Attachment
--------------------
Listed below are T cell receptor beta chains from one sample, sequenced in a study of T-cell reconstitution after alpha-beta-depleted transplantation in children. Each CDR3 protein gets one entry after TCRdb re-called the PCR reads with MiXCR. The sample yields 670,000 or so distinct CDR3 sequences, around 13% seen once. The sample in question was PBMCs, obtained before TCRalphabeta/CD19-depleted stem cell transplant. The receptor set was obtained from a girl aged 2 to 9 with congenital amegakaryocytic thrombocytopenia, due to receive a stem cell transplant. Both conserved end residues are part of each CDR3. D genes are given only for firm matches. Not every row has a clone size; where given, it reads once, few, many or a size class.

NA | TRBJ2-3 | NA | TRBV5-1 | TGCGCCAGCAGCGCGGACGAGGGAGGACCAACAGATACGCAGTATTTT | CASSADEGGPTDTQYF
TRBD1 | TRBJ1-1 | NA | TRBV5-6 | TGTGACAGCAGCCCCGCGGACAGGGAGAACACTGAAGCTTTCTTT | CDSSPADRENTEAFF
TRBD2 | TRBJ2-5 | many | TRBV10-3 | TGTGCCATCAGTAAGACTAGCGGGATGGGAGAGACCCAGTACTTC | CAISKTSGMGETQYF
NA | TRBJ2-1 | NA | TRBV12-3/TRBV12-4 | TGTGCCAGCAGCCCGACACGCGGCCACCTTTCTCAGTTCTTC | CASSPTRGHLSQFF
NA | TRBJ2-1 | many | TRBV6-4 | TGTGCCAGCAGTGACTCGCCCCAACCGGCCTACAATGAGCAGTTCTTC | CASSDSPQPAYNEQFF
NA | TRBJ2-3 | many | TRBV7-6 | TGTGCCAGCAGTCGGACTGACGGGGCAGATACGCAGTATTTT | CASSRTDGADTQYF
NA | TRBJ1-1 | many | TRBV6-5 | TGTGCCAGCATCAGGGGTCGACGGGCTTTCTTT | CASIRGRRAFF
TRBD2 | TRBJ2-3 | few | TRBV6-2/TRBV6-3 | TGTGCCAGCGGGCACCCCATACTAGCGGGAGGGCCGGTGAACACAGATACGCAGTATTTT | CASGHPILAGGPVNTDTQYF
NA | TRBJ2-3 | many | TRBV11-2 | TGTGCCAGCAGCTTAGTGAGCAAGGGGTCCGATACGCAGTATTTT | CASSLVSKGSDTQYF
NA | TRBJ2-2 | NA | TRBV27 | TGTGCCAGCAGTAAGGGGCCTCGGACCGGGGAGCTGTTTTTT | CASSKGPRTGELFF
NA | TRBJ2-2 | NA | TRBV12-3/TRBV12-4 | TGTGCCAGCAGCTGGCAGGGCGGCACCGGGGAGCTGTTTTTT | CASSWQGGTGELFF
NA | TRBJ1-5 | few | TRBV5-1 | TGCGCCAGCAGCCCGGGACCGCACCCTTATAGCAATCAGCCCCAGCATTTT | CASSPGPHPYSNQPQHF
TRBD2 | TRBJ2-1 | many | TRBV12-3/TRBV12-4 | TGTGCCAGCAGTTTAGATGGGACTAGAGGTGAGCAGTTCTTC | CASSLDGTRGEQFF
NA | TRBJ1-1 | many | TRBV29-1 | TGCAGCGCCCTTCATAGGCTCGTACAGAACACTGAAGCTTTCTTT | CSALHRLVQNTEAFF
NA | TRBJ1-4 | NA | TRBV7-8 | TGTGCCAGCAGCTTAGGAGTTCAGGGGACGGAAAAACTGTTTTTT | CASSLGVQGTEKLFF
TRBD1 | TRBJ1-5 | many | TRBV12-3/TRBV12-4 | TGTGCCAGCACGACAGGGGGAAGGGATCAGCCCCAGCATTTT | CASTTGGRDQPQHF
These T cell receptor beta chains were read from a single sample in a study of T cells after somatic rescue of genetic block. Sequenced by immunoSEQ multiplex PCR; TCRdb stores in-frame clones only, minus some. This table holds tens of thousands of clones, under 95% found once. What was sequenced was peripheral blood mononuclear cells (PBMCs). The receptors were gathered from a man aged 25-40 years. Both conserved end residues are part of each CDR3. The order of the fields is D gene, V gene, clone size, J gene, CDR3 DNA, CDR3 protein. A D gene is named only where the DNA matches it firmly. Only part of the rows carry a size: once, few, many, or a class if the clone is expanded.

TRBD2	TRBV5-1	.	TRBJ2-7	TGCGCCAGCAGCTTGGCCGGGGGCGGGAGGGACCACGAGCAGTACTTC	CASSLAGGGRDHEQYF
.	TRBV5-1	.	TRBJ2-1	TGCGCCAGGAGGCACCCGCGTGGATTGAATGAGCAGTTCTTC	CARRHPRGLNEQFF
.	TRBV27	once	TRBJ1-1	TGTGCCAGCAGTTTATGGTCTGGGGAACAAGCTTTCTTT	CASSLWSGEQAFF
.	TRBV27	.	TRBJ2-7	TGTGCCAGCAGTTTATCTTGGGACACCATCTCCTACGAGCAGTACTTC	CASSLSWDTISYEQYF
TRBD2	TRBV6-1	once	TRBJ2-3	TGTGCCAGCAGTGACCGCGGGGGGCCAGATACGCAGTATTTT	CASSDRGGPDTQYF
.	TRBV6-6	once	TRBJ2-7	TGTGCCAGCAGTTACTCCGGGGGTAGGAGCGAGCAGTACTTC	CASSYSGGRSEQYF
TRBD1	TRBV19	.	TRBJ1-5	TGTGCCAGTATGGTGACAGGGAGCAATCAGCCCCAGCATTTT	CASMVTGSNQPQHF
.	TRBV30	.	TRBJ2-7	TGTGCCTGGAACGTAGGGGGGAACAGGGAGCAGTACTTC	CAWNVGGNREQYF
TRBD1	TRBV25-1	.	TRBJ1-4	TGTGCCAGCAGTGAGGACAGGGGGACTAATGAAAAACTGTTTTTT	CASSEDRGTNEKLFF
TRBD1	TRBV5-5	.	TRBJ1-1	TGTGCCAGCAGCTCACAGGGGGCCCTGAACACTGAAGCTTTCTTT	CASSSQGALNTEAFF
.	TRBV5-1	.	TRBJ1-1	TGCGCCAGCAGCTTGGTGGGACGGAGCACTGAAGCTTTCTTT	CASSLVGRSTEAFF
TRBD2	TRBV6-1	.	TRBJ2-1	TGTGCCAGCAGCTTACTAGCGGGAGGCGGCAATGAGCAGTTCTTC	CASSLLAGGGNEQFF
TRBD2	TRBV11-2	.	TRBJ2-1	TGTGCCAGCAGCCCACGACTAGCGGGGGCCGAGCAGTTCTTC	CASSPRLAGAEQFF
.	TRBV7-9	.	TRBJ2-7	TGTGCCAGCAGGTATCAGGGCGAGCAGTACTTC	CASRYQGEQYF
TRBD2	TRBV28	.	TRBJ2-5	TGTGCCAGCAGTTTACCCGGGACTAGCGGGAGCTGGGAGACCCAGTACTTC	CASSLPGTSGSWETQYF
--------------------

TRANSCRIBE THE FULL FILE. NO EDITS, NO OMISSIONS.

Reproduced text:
Listed below are T cell receptor beta chains from one sample, sequenced in a study of T-cell reconstitution after alpha-beta-depleted transplantation in children. Each CDR3 protein gets one entry after TCRdb re-called the PCR reads with MiXCR. The sample yields 670,000 or so distinct CDR3 sequences, around 13% seen once. The sample in question was PBMCs, obtained before TCRalphabeta/CD19-depleted stem cell transplant. The receptor set was obtained from a girl aged 2 to 9 with congenital amegakaryocytic thrombocytopenia, due to receive a stem cell transplant. Both conserved end residues are part of each CDR3. D genes are given only for firm matches. Not every row has a clone size; where given, it reads once, few, many or a size class.

NA | TRBJ2-3 | NA | TRBV5-1 | TGCGCCAGCAGCGCGGACGAGGGAGGACCAACAGATACGCAGTATTTT | CASSADEGGPTDTQYF
TRBD1 | TRBJ1-1 | NA | TRBV5-6 | TGTGACAGCAGCCCCGCGGACAGGGAGAACACTGAAGCTTTCTTT | CDSSPADRENTEAFF
TRBD2 | TRBJ2-5 | many | TRBV10-3 | TGTGCCATCAGTAAGACTAGCGGGATGGGAGAGACCCAGTACTTC | CAISKTSGMGETQYF
NA | TRBJ2-1 | NA | TRBV12-3/TRBV12-4 | TGTGCCAGCAGCCCGACACGCGGCCACCTTTCTCAGTTCTTC | CASSPTRGHLSQFF
NA | TRBJ2-1 | many | TRBV6-4 | TGTGCCAGCAGTGACTCGCCCCAACCGGCCTACAATGAGCAGTTCTTC | CASSDSPQPAYNEQFF
NA | TRBJ2-3 | many | TRBV7-6 | TGTGCCAGCAGTCGGACTGACGGGGCAGATACGCAGTATTTT | CASSRTDGADTQYF
NA | TRBJ1-1 | many | TRBV6-5 | TGTGCCAGCATCAGGGGTCGACGGGCTTTCTTT | CASIRGRRAFF
TRBD2 | TRBJ2-3 | few | TRBV6-2/TRBV6-3 | TGTGCCAGCGGGCACCCCATACTAGCGGGAGGGCCGGTGAACACAGATACGCAGTATTTT | CASGHPILAGGPVNTDTQYF
NA | TRBJ2-3 | many | TRBV11-2 | TGTGCCAGCAGCTTAGTGAGCAAGGGGTCCGATACGCAGTATTTT | CASSLVSKGSDTQYF
NA | TRBJ2-2 | NA | TRBV27 | TGTGCCAGCAGTAAGGGGCCTCGGACCGGGGAGCTGTTTTTT | CASSKGPRTGELFF
NA | TRBJ2-2 | NA | TRBV12-3/TRBV12-4 | TGTGCCAGCAGCTGGCAGGGCGGCACCGGGGAGCTGTTTTTT | CASSWQGGTGELFF
NA | TRBJ1-5 | few | TRBV5-1 | TGCGCCAGCAGCCCGGGACCGCACCCTTATAGCAATCAGCCCCAGCATTTT | CASSPGPHPYSNQPQHF
TRBD2 | TRBJ2-1 | many | TRBV12-3/TRBV12-4 | TGTGCCAGCAGTTTAGATGGGACTAGAGGTGAGCAGTTCTTC | CASSLDGTRGEQFF
NA | TRBJ1-1 | many | TRBV29-1 | TGCAGCGCCCTTCATAGGCTCGTACAGAACACTGAAGCTTTCTTT | CSALHRLVQNTEAFF
NA | TRBJ1-4 | NA | TRBV7-8 | TGTGCCAGCAGCTTAGGAGTTCAGGGGACGGAAAAACTGTTTTTT | CASSLGVQGTEKLFF
TRBD1 | TRBJ1-5 | many | TRBV12-3/TRBV12-4 | TGTGCCAGCACGACAGGGGGAAGGGATCAGCCCCAGCATTTT | CASTTGGRDQPQHF
These T cell receptor beta chains were read from a single sample in a study of T cells after somatic rescue of genetic block. Sequenced by immunoSEQ multiplex PCR; TCRdb stores in-frame clones only, minus some. This table holds tens of thousands of clones, under 95% found once. What was sequenced was peripheral blood mononuclear cells (PBMCs). The receptors were gathered from a man aged 25-40 years. Both conserved end residues are part of each CDR3. The order of the fields is D gene, V gene, clone size, J gene, CDR3 DNA, CDR3 protein. A D gene is named only where the DNA matches it firmly. Only part of the rows carry a size: once, few, many, or a class if the clone is expanded.

TRBD2	TRBV5-1	.	TRBJ2-7	TGCGCCAGCAGCTTGGCCGGGGGCGGGAGGGACCACGAGCAGTACTTC	CASSLAGGGRDHEQYF
.	TRBV5-1	.	TRBJ2-1	TGCGCCAGGAGGCACCCGCGTGGATTGAATGAGCAGTTCTTC	CARRHPRGLNEQFF
.	TRBV27	once	TRBJ1-1	TGTGCCAGCAGTTTATGGTCTGGGGAACAAGCTTTCTTT	CASSLWSGEQAFF
.	TRBV27	.	TRBJ2-7	TGTGCCAGCAGTTTATCTTGGGACACCATCTCCTACGAGCAGTACTTC	CASSLSWDTISYEQYF
TRBD2	TRBV6-1	once	TRBJ2-3	TGTGCCAGCAGTGACCGCGGGGGGCCAGATACGCAGTATTTT	CASSDRGGPDTQYF
.	TRBV6-6	once	TRBJ2-7	TGTGCCAGCAGTTACTCCGGGGGTAGGAGCGAGCAGTACTTC	CASSYSGGRSEQYF
TRBD1	TRBV19	.	TRBJ1-5	TGTGCCAGTATGGTGACAGGGAGCAATCAGCCCCAGCATTTT	CASMVTGSNQPQHF
.	TRBV30	.	TRBJ2-7	TGTGCCTGGAACGTAGGGGGGAACAGGGAGCAGTACTTC	CAWNVGGNREQYF
TRBD1	TRBV25-1	.	TRBJ1-4	TGTGCCAGCAGTGAGGACAGGGGGACTAATGAAAAACTGTTTTTT	CASSEDRGTNEKLFF
TRBD1	TRBV5-5	.	TRBJ1-1	TGTGCCAGCAGCTCACAGGGGGCCCTGAACACTGAAGCTTTCTTT	CASSSQGALNTEAFF
.	TRBV5-1	.	TRBJ1-1	TGCGCCAGCAGCTTGGTGGGACGGAGCACTGAAGCTTTCTTT	CASSLVGRSTEAFF
TRBD2	TRBV6-1	.	TRBJ2-1	TGTGCCAGCAGCTTACTAGCGGGAGGCGGCAATGAGCAGTTCTTC	CASSLLAGGGNEQFF
TRBD2	TRBV11-2	.	TRBJ2-1	TGTGCCAGCAGCCCACGACTAGCGGGGGCCGAGCAGTTCTTC	CASSPRLAGAEQFF
.	TRBV7-9	.	TRBJ2-7	TGTGCCAGCAGGTATCAGGGCGAGCAGTACTTC	CASRYQGEQYF
TRBD2	TRBV28	.	TRBJ2-5	TGTGCCAGCAGTTTACCCGGGACTAGCGGGAGCTGGGAGACCCAGTACTTC	CASSLPGTSGSWETQYF